While the health care debate is currently dominating the headlines, the federal climate change bill will be the next major legislative battle. The House of Representative passed climate change legislation in June, the centerpiece of which is a massive federal cap and trade program for greenhouse gas (GHG) emissions. The Senate is expected to consider the issue in the next legislative session. California has been at the forefront of the climate change issue, passing the Global Warming Solutions Act in 2006 which requires aggressive action to reduce GHG emissions to 1990 levels by 2020. True to its form, California has taken the lead in urging the Senate to pass a climate change bill that also preserves state authority to implement programs that complement any federal program.  

California Attorney General Jerry Brown and Other Attorneys General Urge Federal Action on Climate Change

California Attorney General Jerry Brown, joined by the attorneys general of Arizona, Connecticut, Delaware and New Jersey, submitted a letter last week urging the Senate to pass a sweeping climate change bill that would allow for states to have authority in instituting state and regional emissions trading programs concurrent with the federal government’s program. The attorneys general also requested that citizen suits be allowed as an enforcement mechanism, demanded stringent accounting and oversight of cap and trade markets, and asserted that the federal Environmental Protection Agency should continue to have the authority to regulate greenhouse gas emissions under the Clean Air Act. A copy of the letter authored by California AG Brown and his colleagues is linked here.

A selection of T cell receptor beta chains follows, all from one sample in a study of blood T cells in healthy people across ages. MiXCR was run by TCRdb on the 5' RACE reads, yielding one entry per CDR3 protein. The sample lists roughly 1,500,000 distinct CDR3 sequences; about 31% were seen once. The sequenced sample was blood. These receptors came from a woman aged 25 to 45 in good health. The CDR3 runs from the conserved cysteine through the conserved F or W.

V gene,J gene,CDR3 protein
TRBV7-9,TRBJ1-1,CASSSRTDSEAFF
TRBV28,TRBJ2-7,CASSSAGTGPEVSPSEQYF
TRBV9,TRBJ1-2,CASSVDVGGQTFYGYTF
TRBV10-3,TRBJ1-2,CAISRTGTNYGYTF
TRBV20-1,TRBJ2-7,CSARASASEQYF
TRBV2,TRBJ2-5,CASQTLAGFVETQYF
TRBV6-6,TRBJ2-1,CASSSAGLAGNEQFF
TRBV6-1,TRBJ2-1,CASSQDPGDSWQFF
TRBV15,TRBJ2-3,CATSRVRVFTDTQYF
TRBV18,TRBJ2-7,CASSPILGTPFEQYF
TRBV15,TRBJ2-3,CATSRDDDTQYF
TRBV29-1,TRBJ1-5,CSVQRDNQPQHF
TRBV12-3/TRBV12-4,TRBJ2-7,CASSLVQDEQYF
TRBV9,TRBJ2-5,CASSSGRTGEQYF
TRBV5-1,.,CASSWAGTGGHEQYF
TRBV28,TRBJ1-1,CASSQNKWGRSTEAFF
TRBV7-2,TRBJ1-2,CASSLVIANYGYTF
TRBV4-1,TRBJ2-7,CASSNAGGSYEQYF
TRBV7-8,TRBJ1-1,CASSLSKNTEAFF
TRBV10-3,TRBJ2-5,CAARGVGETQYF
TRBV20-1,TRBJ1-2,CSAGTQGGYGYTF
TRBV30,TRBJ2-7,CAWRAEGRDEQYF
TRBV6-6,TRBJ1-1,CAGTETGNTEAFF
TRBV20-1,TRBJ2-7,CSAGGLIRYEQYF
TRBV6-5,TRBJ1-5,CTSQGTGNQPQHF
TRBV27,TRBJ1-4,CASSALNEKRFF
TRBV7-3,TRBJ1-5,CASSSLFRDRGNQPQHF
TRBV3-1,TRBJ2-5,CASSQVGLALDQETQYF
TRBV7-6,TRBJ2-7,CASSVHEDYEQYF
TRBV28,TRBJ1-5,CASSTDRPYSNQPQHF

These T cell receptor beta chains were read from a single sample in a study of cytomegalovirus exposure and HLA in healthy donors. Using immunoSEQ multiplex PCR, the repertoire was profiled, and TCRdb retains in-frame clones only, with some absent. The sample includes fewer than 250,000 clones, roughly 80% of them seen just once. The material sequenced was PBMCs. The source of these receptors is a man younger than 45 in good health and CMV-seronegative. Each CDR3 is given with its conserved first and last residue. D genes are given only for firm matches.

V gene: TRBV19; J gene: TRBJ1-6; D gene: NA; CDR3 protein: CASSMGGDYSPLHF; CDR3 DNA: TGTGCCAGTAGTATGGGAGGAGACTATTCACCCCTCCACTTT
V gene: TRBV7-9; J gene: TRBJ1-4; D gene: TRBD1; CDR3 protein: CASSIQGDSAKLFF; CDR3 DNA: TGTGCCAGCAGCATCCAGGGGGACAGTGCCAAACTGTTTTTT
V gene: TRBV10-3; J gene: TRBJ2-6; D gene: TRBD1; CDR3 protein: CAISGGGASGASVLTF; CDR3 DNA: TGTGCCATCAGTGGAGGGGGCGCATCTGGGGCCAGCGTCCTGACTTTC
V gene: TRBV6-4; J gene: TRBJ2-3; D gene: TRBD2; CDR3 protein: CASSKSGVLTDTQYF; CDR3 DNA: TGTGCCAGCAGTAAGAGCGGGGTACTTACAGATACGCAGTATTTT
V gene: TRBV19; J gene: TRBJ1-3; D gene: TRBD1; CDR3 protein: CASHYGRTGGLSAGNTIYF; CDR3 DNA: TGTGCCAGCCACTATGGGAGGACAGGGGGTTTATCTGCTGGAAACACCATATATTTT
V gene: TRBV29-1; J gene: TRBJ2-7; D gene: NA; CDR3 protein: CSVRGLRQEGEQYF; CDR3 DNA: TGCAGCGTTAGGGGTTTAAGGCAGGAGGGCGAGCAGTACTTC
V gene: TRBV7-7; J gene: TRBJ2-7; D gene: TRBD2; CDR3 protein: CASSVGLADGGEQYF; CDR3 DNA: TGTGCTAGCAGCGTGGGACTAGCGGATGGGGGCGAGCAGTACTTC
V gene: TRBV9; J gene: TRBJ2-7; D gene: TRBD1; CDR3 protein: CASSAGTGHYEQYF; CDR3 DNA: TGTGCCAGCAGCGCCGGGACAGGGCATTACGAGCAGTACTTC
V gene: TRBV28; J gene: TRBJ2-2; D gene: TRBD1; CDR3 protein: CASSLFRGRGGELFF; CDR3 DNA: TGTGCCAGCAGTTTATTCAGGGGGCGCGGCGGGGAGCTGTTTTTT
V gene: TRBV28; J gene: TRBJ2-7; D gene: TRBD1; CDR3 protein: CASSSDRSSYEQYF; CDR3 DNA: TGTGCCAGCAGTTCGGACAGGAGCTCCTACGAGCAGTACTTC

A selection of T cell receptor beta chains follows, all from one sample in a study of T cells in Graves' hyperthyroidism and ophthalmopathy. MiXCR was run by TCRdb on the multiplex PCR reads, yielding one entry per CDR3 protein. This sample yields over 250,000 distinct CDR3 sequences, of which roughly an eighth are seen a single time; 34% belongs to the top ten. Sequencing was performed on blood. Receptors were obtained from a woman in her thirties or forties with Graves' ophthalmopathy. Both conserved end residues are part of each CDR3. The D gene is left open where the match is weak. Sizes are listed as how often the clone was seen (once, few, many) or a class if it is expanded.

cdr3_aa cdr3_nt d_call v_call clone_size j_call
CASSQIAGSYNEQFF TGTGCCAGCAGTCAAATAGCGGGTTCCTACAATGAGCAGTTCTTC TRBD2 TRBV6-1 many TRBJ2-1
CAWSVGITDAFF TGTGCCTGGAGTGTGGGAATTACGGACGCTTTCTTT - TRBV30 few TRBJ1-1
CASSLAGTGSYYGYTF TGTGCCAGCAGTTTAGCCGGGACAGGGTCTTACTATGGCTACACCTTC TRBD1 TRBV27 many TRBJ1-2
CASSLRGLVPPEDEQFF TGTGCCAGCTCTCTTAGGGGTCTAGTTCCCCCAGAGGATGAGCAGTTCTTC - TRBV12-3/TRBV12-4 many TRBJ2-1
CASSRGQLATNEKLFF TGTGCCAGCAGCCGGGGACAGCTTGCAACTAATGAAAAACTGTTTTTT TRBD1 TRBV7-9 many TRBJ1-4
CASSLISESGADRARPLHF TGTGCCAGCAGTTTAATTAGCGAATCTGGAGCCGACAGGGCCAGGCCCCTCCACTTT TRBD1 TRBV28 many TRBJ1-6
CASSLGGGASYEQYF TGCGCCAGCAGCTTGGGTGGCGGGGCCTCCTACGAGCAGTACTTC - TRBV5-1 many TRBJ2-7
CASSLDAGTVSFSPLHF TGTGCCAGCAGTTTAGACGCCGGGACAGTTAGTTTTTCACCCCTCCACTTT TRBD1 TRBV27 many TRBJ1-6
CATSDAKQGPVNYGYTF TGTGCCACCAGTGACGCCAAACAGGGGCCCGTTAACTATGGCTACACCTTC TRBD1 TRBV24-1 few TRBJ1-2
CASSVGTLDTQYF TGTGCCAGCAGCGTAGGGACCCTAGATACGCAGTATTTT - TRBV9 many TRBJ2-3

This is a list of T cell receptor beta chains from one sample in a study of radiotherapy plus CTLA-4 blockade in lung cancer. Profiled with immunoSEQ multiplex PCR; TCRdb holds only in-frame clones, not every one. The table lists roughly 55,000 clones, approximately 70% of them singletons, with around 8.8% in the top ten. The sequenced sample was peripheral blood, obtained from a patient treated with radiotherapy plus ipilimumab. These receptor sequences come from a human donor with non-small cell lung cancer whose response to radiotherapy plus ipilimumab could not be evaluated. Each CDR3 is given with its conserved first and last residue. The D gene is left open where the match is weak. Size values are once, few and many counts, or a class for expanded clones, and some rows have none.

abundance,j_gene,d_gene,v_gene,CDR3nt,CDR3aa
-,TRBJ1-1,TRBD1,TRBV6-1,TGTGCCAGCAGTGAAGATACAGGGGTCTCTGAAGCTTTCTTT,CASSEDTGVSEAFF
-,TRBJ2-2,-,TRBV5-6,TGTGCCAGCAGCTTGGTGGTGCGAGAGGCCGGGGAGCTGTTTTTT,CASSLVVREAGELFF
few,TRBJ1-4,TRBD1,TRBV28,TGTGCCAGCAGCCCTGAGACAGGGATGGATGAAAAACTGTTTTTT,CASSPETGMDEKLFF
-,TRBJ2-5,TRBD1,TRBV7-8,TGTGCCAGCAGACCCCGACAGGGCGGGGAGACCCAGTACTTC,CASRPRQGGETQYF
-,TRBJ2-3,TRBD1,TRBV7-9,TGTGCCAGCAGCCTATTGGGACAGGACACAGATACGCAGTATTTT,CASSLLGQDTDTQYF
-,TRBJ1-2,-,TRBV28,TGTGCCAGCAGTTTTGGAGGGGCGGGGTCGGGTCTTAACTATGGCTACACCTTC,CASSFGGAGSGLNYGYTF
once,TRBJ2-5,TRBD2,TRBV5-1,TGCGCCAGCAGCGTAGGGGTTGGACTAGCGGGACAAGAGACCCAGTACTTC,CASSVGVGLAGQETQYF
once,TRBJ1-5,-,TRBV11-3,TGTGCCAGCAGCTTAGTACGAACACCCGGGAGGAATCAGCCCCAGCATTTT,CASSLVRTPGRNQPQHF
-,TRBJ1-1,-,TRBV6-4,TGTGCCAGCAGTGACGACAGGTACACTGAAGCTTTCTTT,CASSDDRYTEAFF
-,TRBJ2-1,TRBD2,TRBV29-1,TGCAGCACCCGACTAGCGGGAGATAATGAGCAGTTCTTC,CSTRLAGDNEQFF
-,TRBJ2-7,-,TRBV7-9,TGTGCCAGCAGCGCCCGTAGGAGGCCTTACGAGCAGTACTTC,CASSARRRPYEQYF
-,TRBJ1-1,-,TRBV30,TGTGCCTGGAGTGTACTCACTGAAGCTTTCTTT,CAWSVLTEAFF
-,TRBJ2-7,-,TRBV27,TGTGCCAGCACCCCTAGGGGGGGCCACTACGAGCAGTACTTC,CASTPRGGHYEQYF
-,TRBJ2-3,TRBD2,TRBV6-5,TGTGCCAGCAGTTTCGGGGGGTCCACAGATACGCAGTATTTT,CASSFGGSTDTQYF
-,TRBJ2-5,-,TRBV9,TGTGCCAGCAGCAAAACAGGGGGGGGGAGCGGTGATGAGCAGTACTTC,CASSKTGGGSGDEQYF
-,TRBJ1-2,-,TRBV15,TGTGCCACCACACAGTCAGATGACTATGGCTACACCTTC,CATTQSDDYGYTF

The Western Climate Initiative Submits Recommendations for Federal Climate Change Bill

On September 4, the Western Climate Initiative (WCI), a collaboration of seven US States (California, Oregon, Washington, Arizona, Utah, Montana and New Mexico) and 4 Canadian provinces (Quebec, Ontario, British Columbia and Manitoba), submitted a letter to the Senate advocating for the passage of a climate change bill that reduces emissions while maintaining state authority over cap and trade programs and other state-administered laws to combat GHG emissions. The WCI has been developing a regional cap and trade market for more than two years that is expected to account for over 90% of the emissions in the participating states and provinces. The WCI is also calling for setting limits on offsets to avoid fraud, and advocates for third-party verification of the GHG emissions reported by industry to ensure the accuracy and credibility of any cap and trade program. The WCI urges that state and local land use and transportation initiatives (such as state implementation of low carbon fuel standards and land use restrictions) not be preempted and be allowed to continue as a complement to any federal program. A copy of the WCI’s letter can be found here.

This site will continue to provide summaries of significant events in the ongoing climate change legislative debate.